Carl dropped from 145 lbs to 120. “They said, you’re too thin, so I ate and ate. The flap over my esophagus was paralyzed and food went down the wrong way. I ended up with pneumonia and a feeding tube.”

Now he has what he calls a “second bellybutton.”

He laughs about it. “The grandkids love it.”

A paper airplane attached to the back of Carl’swheelchair by a doting grandchild. Maybe it was put there the help him move a little faster.

Some time before his wreck Carl had  worked for the City of Ocala.

“After my year in rehab,” he says, “My mom was reading a newspaper. She saw where the city needed a draftsman.”

He chuckles, “I guess they were hard up. My motor skills and reflex capacity were diminished. But the city was just at that time getting into computer drafting. I got in on the ground floor.”

Single until 5 1/2 years ago, he married Tammie, a friend he’d known for last 18 years. She came with ready-made children and grandchildren. “His heart of gold,” she says, is what attracted her. And, she adds, it was “his warmness, his willingness to do anything for anybody. The grandkids love Carl. They love him. They think the sun sets and rises on him.”

“They like my scooter,” he jokes. “Free rides.”

“And he’ll do anything for the grandkids,” Tammie says. “When Madison (a grand-daughter) was in gymnastics, or school plays, there was Papa.  He’s a very frugal person. But not with the grandkids.”

After her recent knee surgery she was unable to pick up the grandkids at school. Carl pitched right in.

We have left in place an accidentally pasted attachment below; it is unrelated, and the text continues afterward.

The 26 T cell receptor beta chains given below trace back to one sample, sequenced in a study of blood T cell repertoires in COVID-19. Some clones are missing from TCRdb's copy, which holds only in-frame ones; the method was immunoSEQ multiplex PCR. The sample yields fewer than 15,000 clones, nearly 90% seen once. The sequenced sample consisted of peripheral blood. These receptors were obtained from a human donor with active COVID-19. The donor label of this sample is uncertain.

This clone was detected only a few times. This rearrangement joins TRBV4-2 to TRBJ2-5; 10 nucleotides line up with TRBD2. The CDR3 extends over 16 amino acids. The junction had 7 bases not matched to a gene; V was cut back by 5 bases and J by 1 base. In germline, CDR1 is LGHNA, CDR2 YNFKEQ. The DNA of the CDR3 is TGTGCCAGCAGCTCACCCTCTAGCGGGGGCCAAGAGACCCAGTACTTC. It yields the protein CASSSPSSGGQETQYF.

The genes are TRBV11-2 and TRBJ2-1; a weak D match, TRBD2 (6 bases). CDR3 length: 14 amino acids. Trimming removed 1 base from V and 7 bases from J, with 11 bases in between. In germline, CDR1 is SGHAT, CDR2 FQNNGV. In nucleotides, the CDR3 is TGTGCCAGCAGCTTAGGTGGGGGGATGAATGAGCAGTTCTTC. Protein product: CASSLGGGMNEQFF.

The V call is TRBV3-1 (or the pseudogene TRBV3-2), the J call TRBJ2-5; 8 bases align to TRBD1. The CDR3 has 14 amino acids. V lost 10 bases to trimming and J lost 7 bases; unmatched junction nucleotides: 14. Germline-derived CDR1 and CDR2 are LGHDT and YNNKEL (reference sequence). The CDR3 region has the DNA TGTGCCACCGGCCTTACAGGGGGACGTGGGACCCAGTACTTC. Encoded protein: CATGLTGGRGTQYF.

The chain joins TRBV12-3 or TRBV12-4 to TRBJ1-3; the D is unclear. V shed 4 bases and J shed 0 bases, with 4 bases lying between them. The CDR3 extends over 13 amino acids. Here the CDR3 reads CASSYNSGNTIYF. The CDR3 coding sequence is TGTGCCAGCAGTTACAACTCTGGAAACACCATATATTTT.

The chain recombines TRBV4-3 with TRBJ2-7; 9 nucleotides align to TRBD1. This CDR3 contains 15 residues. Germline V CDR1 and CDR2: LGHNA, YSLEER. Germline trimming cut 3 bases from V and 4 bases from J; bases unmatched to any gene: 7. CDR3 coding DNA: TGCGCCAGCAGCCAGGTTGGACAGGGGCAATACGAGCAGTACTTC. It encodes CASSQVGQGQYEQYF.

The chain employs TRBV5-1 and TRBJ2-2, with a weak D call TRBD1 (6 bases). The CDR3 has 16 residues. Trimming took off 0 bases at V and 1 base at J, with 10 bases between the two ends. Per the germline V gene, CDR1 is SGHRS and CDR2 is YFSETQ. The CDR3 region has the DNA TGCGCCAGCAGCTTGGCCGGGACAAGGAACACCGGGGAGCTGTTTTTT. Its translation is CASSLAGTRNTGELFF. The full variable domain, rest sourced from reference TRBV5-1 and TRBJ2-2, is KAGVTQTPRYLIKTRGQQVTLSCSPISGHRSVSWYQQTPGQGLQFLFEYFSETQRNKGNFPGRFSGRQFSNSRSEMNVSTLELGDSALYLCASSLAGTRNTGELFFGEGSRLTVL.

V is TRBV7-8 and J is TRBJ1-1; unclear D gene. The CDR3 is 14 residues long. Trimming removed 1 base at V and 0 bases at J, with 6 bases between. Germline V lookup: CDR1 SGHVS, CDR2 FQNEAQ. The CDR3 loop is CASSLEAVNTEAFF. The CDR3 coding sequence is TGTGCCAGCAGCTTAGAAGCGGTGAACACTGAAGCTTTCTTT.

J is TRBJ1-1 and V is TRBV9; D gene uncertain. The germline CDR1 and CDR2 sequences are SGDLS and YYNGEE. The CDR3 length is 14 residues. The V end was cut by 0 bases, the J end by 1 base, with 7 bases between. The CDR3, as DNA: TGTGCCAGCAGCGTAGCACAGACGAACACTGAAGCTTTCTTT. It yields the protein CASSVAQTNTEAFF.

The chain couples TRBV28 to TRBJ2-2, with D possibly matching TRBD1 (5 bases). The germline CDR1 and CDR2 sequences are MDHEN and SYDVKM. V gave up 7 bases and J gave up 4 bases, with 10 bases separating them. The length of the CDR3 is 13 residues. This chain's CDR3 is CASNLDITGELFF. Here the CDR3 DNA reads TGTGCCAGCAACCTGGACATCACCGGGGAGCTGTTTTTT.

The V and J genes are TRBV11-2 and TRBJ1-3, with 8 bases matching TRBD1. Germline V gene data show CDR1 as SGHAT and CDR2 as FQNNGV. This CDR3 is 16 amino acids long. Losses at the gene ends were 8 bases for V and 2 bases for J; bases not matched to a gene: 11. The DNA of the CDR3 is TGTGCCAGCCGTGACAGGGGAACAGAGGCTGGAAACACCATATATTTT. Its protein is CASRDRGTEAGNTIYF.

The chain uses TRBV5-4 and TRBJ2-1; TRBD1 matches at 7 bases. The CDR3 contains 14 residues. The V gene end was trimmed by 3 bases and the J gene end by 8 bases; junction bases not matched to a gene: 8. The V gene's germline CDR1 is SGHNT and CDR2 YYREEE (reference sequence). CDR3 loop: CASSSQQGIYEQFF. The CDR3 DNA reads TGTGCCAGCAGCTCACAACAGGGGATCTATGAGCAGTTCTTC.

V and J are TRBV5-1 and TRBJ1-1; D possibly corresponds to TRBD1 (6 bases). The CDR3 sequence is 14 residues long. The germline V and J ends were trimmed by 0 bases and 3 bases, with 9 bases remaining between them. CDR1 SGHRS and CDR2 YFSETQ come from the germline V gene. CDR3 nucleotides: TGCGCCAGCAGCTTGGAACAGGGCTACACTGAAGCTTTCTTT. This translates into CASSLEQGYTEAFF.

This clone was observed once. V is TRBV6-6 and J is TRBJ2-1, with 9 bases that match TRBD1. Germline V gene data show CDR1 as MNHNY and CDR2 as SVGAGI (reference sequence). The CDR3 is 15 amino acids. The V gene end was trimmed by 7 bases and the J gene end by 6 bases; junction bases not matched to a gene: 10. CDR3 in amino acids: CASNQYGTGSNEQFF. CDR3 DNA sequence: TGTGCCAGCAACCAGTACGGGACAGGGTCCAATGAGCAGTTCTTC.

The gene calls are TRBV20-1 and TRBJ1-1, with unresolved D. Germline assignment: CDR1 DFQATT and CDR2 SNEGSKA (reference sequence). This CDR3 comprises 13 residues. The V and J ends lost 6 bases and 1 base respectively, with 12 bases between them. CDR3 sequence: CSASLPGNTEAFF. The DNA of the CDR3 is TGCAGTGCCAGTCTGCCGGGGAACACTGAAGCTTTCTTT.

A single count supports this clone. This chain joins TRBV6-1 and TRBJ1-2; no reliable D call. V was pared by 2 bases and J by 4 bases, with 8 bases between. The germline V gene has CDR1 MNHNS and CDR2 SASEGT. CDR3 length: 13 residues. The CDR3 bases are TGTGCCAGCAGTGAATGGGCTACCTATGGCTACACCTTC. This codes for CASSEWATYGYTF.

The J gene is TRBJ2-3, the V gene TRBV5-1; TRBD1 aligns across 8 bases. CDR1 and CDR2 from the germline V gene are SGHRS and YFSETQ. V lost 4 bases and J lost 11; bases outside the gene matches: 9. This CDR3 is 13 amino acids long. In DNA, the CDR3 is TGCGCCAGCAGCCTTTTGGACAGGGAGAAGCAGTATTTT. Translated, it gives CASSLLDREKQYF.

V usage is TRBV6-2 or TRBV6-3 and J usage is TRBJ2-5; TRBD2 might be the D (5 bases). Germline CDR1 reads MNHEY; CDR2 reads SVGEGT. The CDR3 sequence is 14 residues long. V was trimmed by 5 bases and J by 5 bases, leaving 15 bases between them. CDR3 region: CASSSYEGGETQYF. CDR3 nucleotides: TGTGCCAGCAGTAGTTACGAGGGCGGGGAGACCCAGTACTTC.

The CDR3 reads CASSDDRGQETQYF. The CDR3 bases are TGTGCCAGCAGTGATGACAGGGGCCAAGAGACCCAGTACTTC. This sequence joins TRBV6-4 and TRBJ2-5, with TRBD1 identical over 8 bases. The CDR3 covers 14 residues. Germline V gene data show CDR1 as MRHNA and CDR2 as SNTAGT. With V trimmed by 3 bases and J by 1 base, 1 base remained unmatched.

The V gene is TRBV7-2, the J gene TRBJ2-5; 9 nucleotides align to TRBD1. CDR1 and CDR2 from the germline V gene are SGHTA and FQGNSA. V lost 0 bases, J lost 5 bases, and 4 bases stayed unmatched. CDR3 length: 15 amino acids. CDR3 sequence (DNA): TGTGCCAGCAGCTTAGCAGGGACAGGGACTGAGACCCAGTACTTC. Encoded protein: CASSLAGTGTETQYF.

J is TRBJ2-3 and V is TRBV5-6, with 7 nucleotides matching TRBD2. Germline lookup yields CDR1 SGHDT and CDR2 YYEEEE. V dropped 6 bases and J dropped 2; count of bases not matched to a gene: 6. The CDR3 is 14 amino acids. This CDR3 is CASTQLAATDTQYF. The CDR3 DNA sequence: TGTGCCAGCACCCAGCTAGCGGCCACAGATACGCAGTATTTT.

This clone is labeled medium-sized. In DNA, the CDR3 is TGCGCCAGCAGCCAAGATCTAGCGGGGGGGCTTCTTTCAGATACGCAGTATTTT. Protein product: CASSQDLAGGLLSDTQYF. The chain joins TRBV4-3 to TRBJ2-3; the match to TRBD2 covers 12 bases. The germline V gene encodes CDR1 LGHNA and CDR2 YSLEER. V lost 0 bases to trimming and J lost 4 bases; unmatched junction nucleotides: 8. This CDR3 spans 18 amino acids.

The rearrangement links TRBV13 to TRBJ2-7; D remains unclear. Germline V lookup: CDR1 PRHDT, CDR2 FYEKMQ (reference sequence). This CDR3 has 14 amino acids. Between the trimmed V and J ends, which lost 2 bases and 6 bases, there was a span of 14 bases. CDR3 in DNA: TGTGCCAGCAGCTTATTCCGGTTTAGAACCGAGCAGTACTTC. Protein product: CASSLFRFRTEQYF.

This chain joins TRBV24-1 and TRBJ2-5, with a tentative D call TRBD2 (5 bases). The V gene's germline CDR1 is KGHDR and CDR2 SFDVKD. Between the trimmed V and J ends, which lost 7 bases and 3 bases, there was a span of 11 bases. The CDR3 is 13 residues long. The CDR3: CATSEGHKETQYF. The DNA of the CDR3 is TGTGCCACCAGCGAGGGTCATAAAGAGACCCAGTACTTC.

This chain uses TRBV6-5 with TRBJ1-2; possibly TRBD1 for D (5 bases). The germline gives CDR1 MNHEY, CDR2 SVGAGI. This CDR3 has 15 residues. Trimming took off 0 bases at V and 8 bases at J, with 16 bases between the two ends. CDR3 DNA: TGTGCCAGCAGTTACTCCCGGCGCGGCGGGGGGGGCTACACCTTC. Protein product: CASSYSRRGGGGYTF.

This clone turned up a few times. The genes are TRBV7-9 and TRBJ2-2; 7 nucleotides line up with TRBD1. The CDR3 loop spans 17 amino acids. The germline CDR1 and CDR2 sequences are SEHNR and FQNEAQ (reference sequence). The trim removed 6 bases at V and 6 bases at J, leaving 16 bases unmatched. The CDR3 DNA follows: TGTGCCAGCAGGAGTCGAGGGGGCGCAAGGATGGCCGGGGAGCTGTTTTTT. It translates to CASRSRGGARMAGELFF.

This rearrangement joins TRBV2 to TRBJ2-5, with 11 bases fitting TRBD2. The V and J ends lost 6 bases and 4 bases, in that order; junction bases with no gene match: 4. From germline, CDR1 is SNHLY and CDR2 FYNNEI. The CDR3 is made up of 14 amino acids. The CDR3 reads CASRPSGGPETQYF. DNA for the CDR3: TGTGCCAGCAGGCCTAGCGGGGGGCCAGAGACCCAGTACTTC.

Carl retired after 25 years with the City of Ocala as  a computer draftsman

Carl landscapes at home now, and is proud of his many fruits and flowers. Above his head are clusters of green bananas.

where he took plans from the engineers and drew up sewer plans, road-works, water plans, and landscaping. He worked extensively on Easy Street near the college, as well as 17th Avenue to the Interstate and out to 60th.

His wheelchair may slow things down, but it doesn’t stop Carl from enjoying his hobbies. His yard contains roses and fruit:  bananas, raspberries, figs, pecans, and  blueberries.

Carl’s fruiting pineapple plant.

 

He even jokes about the experimental pee fertilizer he has applied to his roses, and claims that it has really helped the blooms.

Carl is proud of his roses and readily shares them with friends.

But he warns, “It almost killed the raspberries.”

Carl warns, “It almost killed the raspberries.”

Besides his continued physical therapy to improve his hamstrings that were damaged during his coma, he works out twice a week at Too Your Health Spa. He works his upper body, lifts weights, works on his quads, does leg presses, and stretches his hamstrings. He is making progress, he says with another wide grin, and “not going backwards.”

Carl’s determination, his independence, and his willingness to keep on learning and being involved in life, seems to be the secret to this happy demeanor. His self-effacing humor goes a long way too, and wins him many friends.

Thank you, Carl. You go. You’re an inspiration to us all.